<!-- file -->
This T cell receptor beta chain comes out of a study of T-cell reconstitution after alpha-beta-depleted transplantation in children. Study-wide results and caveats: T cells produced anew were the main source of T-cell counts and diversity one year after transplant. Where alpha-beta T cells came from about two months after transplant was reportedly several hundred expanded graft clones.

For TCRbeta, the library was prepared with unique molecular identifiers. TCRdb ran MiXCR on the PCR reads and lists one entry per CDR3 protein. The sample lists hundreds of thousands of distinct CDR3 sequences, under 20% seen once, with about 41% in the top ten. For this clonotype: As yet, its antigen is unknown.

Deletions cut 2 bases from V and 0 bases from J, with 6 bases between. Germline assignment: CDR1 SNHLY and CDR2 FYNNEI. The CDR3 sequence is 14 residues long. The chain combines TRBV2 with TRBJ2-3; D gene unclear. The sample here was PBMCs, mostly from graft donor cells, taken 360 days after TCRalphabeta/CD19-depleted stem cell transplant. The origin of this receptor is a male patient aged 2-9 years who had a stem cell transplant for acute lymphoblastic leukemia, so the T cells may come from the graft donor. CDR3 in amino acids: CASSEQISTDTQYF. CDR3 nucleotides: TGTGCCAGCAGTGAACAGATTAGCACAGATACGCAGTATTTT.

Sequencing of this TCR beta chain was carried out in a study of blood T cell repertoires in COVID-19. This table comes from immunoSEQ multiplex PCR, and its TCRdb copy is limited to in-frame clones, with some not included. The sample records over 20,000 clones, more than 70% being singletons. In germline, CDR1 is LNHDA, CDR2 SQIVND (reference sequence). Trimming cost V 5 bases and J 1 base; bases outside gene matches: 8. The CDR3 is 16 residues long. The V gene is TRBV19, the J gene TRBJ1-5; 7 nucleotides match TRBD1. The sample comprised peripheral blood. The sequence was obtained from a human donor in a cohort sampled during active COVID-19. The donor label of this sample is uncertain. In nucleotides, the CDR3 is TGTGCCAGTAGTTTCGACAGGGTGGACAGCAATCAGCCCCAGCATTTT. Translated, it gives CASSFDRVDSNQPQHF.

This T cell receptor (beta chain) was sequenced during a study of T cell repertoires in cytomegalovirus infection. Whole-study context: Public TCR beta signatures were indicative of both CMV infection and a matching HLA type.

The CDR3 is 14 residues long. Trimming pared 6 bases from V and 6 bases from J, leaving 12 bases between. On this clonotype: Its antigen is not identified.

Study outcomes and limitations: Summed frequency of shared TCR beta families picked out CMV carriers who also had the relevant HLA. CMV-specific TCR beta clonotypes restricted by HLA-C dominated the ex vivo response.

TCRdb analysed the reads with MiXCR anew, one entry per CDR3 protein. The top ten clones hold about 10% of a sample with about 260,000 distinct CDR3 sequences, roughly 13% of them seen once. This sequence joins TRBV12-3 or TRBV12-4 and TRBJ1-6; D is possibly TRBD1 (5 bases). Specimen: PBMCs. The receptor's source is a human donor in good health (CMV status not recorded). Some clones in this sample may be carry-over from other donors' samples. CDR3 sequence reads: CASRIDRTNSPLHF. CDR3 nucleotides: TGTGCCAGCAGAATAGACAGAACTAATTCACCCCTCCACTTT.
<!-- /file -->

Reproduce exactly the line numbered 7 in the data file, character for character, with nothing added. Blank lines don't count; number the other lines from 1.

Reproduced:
Study outcomes and limitations: Summed frequency of shared TCR beta families picked out CMV carriers who also had the relevant HLA. CMV-specific TCR beta clonotypes restricted by HLA-C dominated the ex vivo response.